But it is also very clear what López Obrador affirms in this passage of his speech, that at the political level the negotiations that have taken place—whether their detractors dislike it or their idolizers like it— have permitted the maintenance of a good relationship between the two ideologically dissimilar governments, despite all of the bad forecasts coming day by day from a pulverized Mexican opposition that does not exist, but for adopted spokespeople in the traditional media outlets that corrupted the profession during other six-year terms, and have found themselves limited today.

In fact, and although for millions of Mexicans these outlets and reporters have already lost total credibility—they are no longer “good sources”—in unison they called the Mexican president’s first trip to the United State a bad decision, for the symbolic backing this would give to Donald Trump’s re-election; of course, the criticism would have been unleashed with equal ferocity if AMLO had decided not to come. That’s how the political-media game is played at this moment in México, knowing that Trump needs AMLO, but AMLO does not need Trump, following the 2018 elections, in order to govern with the legitimacy he still has.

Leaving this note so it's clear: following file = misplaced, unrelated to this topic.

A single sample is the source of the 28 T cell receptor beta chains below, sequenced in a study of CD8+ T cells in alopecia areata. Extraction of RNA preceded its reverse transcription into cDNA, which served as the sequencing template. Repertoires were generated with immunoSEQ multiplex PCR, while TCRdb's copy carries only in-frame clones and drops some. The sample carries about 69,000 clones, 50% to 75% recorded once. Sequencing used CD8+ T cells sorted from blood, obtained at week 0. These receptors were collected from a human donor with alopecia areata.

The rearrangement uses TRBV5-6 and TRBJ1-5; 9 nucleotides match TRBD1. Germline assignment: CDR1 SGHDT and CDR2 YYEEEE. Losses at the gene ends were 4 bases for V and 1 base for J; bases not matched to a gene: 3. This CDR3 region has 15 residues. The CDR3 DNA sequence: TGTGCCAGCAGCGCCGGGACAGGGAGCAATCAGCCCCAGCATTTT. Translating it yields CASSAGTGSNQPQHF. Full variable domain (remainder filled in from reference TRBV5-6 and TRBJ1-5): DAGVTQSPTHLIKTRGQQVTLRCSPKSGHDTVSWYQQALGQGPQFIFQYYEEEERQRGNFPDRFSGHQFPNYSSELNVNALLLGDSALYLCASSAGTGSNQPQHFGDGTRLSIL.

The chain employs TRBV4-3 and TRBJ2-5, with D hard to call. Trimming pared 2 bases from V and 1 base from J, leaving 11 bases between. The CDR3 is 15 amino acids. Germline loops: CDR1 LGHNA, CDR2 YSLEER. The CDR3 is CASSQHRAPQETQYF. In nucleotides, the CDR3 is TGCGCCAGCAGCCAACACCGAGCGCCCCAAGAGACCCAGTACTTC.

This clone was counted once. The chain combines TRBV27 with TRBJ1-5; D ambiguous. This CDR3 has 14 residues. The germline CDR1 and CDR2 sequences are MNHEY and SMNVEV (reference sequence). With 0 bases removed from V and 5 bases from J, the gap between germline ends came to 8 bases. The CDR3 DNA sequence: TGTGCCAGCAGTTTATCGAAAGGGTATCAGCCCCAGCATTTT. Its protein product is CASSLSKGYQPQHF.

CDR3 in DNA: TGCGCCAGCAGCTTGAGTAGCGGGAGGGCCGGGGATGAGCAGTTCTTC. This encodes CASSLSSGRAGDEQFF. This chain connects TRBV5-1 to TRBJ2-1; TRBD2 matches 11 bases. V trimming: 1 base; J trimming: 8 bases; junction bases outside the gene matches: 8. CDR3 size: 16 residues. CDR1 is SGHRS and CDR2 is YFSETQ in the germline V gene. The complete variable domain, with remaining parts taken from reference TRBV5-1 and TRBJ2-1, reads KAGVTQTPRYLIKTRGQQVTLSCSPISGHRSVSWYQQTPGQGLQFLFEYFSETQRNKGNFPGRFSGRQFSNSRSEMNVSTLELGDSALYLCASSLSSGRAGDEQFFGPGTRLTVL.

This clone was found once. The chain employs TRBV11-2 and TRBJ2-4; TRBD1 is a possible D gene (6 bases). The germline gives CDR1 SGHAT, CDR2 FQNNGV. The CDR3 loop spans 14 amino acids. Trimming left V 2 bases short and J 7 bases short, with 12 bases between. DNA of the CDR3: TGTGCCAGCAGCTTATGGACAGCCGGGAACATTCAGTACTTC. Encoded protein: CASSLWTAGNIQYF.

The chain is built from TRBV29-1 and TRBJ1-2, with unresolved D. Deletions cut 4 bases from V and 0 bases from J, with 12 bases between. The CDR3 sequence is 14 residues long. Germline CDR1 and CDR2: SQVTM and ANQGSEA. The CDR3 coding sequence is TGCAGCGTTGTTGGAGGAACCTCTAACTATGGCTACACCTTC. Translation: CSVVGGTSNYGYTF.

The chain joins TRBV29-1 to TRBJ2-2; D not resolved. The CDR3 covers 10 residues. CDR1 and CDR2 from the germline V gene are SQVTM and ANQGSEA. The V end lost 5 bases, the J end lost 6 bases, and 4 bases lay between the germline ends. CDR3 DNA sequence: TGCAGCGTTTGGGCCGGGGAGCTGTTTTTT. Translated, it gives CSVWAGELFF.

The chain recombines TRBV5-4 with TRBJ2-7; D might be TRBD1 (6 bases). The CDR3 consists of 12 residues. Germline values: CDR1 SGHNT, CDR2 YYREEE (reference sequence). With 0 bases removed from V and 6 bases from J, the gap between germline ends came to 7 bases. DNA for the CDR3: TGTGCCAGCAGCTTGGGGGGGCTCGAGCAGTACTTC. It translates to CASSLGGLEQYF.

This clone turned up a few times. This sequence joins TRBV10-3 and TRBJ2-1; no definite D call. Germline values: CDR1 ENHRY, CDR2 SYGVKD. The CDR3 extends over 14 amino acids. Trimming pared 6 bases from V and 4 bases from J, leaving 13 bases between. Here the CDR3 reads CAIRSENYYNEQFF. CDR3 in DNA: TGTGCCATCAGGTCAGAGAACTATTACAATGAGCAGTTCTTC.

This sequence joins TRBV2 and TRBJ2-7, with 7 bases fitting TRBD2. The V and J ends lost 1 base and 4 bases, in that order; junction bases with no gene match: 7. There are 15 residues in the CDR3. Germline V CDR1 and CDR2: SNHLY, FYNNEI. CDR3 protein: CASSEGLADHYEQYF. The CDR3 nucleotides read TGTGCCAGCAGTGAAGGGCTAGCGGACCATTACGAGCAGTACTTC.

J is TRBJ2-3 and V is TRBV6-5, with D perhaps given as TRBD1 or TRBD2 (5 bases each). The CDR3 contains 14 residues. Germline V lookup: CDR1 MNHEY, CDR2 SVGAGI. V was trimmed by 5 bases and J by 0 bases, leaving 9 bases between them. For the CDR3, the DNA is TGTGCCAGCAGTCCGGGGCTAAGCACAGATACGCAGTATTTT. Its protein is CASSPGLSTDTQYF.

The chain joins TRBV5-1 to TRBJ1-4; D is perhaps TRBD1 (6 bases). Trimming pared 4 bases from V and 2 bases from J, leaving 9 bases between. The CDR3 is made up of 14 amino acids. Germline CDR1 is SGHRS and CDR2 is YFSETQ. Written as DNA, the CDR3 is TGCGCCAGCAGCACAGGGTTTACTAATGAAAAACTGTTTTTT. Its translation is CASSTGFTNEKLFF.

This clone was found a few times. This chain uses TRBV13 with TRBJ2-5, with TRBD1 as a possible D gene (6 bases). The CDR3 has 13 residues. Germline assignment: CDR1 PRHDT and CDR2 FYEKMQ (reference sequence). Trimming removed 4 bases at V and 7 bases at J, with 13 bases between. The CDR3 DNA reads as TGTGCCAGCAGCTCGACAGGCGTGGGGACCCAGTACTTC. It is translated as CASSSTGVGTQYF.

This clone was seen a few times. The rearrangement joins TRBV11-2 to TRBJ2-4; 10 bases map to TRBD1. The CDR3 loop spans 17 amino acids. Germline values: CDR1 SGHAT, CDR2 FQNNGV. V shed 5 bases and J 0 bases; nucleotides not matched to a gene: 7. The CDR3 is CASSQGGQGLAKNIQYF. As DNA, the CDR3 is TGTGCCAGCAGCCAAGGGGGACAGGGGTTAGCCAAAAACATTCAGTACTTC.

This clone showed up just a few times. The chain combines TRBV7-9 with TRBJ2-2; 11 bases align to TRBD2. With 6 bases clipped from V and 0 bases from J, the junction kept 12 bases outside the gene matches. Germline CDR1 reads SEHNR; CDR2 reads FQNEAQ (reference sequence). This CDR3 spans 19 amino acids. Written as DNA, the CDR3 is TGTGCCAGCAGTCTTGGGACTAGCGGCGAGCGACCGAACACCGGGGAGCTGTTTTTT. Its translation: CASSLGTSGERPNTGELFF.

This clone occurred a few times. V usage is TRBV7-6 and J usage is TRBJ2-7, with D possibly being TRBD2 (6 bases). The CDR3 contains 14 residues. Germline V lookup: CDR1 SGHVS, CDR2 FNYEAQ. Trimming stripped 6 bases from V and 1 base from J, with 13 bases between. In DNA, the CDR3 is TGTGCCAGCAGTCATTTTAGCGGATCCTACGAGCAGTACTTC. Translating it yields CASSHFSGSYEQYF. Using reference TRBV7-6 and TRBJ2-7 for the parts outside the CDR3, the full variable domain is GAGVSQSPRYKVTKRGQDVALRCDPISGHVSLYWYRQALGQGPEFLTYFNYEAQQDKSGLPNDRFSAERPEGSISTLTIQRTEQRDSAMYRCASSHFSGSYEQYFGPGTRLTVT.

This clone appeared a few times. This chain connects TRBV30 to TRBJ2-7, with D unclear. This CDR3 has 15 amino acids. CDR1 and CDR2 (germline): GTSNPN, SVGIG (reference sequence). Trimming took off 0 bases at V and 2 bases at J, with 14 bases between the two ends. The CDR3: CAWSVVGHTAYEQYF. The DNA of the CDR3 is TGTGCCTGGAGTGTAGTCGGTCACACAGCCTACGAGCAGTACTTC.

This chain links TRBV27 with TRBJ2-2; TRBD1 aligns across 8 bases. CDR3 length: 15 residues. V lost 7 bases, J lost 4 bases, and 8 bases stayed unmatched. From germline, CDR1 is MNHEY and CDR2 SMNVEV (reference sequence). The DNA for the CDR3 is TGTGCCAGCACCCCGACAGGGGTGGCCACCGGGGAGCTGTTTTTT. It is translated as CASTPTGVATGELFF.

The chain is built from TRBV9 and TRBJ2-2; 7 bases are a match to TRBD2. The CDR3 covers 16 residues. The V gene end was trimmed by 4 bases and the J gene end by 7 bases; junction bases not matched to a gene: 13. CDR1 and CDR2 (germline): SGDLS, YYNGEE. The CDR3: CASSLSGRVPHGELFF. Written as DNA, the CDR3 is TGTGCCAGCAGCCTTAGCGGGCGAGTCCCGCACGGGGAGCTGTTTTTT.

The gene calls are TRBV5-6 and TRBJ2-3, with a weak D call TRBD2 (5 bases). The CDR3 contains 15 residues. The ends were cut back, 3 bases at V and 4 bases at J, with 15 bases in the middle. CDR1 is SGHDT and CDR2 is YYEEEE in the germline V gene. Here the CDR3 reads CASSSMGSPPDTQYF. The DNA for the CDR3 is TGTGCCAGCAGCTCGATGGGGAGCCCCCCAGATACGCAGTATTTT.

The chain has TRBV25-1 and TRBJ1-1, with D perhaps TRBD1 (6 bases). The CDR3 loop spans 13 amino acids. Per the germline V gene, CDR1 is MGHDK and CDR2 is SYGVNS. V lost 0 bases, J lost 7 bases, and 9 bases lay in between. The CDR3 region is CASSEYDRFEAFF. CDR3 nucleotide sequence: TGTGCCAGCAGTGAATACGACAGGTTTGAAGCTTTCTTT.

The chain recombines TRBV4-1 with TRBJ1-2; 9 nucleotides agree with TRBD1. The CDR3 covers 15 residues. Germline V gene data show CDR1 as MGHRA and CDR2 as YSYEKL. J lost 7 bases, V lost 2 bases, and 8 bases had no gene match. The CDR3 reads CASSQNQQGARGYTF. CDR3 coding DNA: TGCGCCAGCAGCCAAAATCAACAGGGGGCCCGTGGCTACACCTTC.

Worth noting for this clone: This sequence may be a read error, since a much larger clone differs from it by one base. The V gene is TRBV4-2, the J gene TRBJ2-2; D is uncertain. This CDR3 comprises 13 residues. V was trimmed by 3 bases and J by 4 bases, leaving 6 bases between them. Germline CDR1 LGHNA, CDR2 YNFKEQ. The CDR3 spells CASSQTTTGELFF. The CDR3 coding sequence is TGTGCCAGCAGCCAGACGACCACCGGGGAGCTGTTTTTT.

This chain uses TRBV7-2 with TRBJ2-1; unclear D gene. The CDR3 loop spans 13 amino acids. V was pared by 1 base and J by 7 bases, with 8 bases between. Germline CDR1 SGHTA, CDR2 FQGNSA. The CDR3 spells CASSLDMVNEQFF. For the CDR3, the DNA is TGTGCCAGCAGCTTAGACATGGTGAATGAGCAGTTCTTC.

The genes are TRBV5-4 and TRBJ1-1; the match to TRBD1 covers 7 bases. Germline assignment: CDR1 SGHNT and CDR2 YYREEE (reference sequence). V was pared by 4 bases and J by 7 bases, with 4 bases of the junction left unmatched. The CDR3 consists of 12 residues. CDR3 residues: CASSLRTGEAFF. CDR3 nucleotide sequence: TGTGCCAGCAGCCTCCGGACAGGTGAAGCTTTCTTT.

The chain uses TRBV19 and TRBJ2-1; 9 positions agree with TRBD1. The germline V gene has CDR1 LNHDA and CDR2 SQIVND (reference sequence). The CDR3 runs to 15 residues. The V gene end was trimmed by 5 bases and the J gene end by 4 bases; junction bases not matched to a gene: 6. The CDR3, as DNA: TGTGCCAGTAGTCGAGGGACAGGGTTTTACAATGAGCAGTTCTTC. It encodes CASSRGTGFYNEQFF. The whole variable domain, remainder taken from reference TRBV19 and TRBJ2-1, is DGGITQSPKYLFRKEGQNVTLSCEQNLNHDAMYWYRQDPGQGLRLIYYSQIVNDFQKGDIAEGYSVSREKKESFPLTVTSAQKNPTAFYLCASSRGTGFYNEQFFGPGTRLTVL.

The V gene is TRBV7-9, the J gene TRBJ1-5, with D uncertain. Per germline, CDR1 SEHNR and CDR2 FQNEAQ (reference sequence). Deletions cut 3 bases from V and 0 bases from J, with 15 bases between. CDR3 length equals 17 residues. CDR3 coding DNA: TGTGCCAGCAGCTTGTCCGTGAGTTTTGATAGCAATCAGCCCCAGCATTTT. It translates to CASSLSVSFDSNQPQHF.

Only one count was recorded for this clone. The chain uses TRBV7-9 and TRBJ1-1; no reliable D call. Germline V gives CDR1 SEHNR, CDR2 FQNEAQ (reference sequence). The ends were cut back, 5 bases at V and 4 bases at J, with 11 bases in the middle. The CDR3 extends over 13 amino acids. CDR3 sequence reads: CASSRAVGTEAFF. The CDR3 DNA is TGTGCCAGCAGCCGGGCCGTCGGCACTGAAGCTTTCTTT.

The other condemnable part of López Obrador’s diplomatic discourse has to do with the lack of a border wall as a connecting theme, that little battle horse that Trump used from the beginning, with the goal of keeping his followers ready to shout that México “will pay,” a promise that has been ever more diluted across visibly lackluster rallies and frankly predictable speeches. If Trump dared to go to the border to “autograph” his own wall, in a more than exaggerated showing of egotism in the eyes of the world, it would have at least been acceptable that both leaders set their postures for once and for all, taking into account that the U.S.-México border is the natural passageway for what is produced in both territories. So much so that the symbolism of a physical blockade between two nations contradicts the spirit of commercial trade, potentially beginning to enter into vigor now with the T-MEC.